There is now widespread understanding that the system urgently needs to change. Recent government-commissioned reviews from Bishop James Jones, Dame Elish Angiolini and Professor Simon Wessely all recommend that there should be automatic non-means-tested public funding for all bereaved families at inquests following a state-related death. This position has also been also been supported by the chief coroner, the Bach Commission, the Corston Review and the joint committee on human rights.
As a result, a groundswell of support to level the playing field and end the current inequality of arms has emerged. The government is expected to consult on new guidance soon. This marks a unique opportunity to uphold bereaved families’ rights, whilst also safeguarding others’ lives.
Inquest after inquest has highlighted systemic failures and the inappropriate use of prison for a range of individuals who simply should not be there. A stream of post-death investigations, inspectorate and monitoring reports, and official inquiries into prisons have produced evidence-based recommendations into what needs to change. Too many of these have been systematically ignored.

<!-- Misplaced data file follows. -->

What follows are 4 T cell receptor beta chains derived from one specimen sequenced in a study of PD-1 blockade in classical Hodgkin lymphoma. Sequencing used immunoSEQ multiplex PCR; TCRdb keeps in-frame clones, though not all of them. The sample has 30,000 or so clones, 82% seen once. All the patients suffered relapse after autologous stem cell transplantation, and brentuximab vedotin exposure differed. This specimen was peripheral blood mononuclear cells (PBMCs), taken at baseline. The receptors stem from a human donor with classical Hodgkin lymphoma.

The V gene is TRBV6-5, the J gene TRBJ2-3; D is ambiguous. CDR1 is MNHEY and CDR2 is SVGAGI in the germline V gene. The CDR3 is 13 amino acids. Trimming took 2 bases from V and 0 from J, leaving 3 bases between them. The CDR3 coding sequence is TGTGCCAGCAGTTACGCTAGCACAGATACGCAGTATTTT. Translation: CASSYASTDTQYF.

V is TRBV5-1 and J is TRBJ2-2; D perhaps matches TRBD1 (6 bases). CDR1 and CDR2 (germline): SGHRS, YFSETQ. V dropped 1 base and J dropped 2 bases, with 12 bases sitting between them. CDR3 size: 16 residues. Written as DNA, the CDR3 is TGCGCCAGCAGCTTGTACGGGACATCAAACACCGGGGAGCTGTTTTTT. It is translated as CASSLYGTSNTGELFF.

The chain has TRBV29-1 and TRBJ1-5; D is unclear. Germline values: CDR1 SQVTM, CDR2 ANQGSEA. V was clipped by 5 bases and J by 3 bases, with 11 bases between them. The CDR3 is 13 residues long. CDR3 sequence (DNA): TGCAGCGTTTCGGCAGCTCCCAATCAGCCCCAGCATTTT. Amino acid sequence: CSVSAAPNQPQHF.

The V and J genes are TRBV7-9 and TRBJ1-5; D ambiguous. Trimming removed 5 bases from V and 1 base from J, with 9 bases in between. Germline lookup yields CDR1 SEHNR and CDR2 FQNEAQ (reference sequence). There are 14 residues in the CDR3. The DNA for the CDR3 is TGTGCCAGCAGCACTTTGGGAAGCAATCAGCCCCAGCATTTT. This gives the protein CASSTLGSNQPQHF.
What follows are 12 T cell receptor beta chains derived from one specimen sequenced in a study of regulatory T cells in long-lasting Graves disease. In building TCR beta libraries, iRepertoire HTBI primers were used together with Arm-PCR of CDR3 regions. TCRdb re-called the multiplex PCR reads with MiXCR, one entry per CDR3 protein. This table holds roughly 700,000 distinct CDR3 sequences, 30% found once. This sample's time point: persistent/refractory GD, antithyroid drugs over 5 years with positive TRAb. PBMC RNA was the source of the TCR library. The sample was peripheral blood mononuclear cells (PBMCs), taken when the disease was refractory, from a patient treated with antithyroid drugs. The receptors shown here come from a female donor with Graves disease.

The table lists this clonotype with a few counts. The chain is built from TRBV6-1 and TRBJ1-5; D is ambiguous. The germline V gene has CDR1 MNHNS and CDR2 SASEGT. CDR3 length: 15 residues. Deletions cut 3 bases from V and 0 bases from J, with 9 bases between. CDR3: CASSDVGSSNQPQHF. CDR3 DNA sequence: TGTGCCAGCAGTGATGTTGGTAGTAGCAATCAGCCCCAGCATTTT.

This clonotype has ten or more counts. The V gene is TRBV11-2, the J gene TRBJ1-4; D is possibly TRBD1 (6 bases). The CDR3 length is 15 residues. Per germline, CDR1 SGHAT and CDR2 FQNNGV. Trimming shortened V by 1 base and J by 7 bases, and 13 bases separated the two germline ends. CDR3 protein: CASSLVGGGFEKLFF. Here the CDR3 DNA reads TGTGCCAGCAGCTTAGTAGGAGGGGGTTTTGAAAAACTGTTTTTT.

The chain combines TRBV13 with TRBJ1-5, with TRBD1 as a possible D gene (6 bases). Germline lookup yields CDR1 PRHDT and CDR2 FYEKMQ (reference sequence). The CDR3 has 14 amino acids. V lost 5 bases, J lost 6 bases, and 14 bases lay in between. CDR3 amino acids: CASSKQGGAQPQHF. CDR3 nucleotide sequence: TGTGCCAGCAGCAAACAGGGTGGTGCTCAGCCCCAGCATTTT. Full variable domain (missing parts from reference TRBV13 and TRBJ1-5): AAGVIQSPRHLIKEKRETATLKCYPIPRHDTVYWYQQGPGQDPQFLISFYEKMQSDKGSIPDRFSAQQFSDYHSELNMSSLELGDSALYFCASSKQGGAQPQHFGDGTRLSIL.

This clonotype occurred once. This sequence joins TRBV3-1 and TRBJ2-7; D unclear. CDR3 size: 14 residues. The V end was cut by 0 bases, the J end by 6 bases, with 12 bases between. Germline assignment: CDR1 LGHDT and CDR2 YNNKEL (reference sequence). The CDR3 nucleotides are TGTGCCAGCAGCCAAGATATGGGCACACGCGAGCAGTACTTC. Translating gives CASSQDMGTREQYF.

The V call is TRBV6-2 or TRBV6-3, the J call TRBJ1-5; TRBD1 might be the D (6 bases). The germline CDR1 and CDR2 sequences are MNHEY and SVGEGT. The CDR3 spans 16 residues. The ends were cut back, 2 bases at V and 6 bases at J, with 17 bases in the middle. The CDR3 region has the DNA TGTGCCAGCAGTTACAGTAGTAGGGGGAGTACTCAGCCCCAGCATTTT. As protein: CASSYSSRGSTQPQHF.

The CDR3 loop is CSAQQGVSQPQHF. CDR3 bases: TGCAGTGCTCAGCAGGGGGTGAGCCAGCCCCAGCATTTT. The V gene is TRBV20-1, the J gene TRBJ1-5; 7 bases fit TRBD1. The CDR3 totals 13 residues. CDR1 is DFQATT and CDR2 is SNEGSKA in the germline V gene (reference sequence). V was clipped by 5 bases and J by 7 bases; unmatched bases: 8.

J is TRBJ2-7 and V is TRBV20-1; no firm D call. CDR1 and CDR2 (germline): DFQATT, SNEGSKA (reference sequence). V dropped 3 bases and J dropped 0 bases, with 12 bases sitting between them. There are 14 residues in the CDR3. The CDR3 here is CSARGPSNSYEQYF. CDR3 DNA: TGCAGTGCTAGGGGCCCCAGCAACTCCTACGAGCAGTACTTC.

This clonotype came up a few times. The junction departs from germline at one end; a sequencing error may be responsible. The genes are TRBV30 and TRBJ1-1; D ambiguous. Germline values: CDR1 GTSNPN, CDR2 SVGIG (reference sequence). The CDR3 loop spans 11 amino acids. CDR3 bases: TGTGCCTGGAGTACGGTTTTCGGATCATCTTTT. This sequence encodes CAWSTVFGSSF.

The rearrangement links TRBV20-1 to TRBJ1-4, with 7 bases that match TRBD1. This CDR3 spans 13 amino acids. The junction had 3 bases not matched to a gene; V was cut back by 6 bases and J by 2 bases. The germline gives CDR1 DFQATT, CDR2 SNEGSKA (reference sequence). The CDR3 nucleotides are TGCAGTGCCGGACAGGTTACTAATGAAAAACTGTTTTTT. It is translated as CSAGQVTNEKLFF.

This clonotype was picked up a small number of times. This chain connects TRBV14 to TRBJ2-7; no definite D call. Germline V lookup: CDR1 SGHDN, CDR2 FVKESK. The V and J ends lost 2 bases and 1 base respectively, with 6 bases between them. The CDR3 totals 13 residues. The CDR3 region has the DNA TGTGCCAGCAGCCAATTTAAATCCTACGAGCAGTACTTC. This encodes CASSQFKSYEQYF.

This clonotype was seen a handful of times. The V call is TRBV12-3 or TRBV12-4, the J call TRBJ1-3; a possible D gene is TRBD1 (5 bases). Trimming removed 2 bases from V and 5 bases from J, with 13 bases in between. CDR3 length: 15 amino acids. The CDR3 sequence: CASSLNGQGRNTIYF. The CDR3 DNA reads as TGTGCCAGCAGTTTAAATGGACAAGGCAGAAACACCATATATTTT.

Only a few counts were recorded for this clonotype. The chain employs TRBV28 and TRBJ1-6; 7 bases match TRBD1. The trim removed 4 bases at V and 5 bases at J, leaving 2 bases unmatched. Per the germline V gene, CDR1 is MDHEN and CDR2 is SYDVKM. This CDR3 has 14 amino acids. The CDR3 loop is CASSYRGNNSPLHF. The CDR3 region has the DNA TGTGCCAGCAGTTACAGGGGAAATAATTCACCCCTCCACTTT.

The lack of an independent body tasked with the statutory duty to collate, analyse and monitor the implementation of official recommendations relating to custodial deaths and prison safety means that opportunities to save lives are missed. INQUEST has long called for the creation of a national oversight mechanism on deaths in custody.